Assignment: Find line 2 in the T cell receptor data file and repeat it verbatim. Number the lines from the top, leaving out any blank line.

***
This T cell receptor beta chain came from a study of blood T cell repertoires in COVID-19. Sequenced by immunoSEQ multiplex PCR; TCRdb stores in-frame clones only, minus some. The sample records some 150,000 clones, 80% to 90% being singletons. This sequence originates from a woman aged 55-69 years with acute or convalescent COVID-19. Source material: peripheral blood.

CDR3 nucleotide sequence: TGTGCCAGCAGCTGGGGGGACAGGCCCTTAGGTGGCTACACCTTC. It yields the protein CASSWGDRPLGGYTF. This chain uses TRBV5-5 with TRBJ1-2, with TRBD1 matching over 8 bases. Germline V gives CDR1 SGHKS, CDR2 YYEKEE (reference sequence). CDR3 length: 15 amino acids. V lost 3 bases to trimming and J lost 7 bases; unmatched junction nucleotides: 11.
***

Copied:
CDR3 nucleotide sequence: TGTGCCAGCAGCTGGGGGGACAGGCCCTTAGGTGGCTACACCTTC. It yields the protein CASSWGDRPLGGYTF. This chain uses TRBV5-5 with TRBJ1-2, with TRBD1 matching over 8 bases. Germline V gives CDR1 SGHKS, CDR2 YYEKEE (reference sequence). CDR3 length: 15 amino acids. V lost 3 bases to trimming and J lost 7 bases; unmatched junction nucleotides: 11.